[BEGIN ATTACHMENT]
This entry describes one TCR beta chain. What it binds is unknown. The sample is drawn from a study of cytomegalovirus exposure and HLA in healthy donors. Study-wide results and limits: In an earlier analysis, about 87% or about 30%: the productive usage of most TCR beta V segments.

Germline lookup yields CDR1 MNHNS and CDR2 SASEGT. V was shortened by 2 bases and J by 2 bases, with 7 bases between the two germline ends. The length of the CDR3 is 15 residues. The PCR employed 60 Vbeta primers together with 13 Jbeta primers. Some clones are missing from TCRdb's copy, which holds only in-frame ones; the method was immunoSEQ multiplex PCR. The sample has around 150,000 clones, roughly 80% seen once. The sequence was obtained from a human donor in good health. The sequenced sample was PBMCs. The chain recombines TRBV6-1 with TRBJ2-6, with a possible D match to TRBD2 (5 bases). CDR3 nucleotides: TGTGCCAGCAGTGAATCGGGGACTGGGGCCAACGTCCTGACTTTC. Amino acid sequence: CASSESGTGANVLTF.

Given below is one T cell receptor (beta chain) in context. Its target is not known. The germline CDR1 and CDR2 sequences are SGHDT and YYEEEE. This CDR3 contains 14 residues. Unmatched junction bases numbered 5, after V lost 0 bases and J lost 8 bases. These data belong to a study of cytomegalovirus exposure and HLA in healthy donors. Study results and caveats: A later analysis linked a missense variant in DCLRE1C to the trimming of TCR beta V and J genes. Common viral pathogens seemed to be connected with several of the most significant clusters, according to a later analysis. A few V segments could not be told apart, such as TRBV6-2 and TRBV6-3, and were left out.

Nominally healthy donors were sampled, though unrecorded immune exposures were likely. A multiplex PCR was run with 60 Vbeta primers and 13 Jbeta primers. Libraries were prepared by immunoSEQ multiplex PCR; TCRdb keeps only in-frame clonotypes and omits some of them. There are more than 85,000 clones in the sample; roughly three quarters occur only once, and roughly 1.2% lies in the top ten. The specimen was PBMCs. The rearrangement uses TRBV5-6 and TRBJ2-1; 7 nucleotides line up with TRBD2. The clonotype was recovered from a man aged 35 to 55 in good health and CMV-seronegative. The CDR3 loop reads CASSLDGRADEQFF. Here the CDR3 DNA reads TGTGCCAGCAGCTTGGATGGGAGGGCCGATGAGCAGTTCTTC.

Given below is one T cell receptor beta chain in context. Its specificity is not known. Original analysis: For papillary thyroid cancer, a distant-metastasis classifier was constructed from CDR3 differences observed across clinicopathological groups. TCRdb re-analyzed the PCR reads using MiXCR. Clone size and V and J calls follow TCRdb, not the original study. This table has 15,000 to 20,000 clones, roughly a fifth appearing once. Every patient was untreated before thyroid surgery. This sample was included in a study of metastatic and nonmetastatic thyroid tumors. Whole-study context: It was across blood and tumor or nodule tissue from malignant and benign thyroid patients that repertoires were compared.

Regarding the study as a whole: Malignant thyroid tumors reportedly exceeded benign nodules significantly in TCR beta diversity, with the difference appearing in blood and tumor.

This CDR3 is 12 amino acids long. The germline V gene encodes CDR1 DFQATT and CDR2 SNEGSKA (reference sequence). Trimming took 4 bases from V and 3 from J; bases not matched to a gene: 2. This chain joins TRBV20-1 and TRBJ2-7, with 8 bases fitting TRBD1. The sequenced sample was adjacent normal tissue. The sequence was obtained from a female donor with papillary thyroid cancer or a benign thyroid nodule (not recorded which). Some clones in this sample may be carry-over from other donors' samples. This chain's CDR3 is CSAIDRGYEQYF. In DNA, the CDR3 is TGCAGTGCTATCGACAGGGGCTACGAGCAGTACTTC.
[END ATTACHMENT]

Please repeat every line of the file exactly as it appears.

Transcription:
This entry describes one TCR beta chain. What it binds is unknown. The sample is drawn from a study of cytomegalovirus exposure and HLA in healthy donors. Study-wide results and limits: In an earlier analysis, about 87% or about 30%: the productive usage of most TCR beta V segments.

Germline lookup yields CDR1 MNHNS and CDR2 SASEGT. V was shortened by 2 bases and J by 2 bases, with 7 bases between the two germline ends. The length of the CDR3 is 15 residues. The PCR employed 60 Vbeta primers together with 13 Jbeta primers. Some clones are missing from TCRdb's copy, which holds only in-frame ones; the method was immunoSEQ multiplex PCR. The sample has around 150,000 clones, roughly 80% seen once. The sequence was obtained from a human donor in good health. The sequenced sample was PBMCs. The chain recombines TRBV6-1 with TRBJ2-6, with a possible D match to TRBD2 (5 bases). CDR3 nucleotides: TGTGCCAGCAGTGAATCGGGGACTGGGGCCAACGTCCTGACTTTC. Amino acid sequence: CASSESGTGANVLTF.

Given below is one T cell receptor (beta chain) in context. Its target is not known. The germline CDR1 and CDR2 sequences are SGHDT and YYEEEE. This CDR3 contains 14 residues. Unmatched junction bases numbered 5, after V lost 0 bases and J lost 8 bases. These data belong to a study of cytomegalovirus exposure and HLA in healthy donors. Study results and caveats: A later analysis linked a missense variant in DCLRE1C to the trimming of TCR beta V and J genes. Common viral pathogens seemed to be connected with several of the most significant clusters, according to a later analysis. A few V segments could not be told apart, such as TRBV6-2 and TRBV6-3, and were left out.

Nominally healthy donors were sampled, though unrecorded immune exposures were likely. A multiplex PCR was run with 60 Vbeta primers and 13 Jbeta primers. Libraries were prepared by immunoSEQ multiplex PCR; TCRdb keeps only in-frame clonotypes and omits some of them. There are more than 85,000 clones in the sample; roughly three quarters occur only once, and roughly 1.2% lies in the top ten. The specimen was PBMCs. The rearrangement uses TRBV5-6 and TRBJ2-1; 7 nucleotides line up with TRBD2. The clonotype was recovered from a man aged 35 to 55 in good health and CMV-seronegative. The CDR3 loop reads CASSLDGRADEQFF. Here the CDR3 DNA reads TGTGCCAGCAGCTTGGATGGGAGGGCCGATGAGCAGTTCTTC.

Given below is one T cell receptor beta chain in context. Its specificity is not known. Original analysis: For papillary thyroid cancer, a distant-metastasis classifier was constructed from CDR3 differences observed across clinicopathological groups. TCRdb re-analyzed the PCR reads using MiXCR. Clone size and V and J calls follow TCRdb, not the original study. This table has 15,000 to 20,000 clones, roughly a fifth appearing once. Every patient was untreated before thyroid surgery. This sample was included in a study of metastatic and nonmetastatic thyroid tumors. Whole-study context: It was across blood and tumor or nodule tissue from malignant and benign thyroid patients that repertoires were compared.

Regarding the study as a whole: Malignant thyroid tumors reportedly exceeded benign nodules significantly in TCR beta diversity, with the difference appearing in blood and tumor.

This CDR3 is 12 amino acids long. The germline V gene encodes CDR1 DFQATT and CDR2 SNEGSKA (reference sequence). Trimming took 4 bases from V and 3 from J; bases not matched to a gene: 2. This chain joins TRBV20-1 and TRBJ2-7, with 8 bases fitting TRBD1. The sequenced sample was adjacent normal tissue. The sequence was obtained from a female donor with papillary thyroid cancer or a benign thyroid nodule (not recorded which). Some clones in this sample may be carry-over from other donors' samples. This chain's CDR3 is CSAIDRGYEQYF. In DNA, the CDR3 is TGCAGTGCTATCGACAGGGGCTACGAGCAGTACTTC.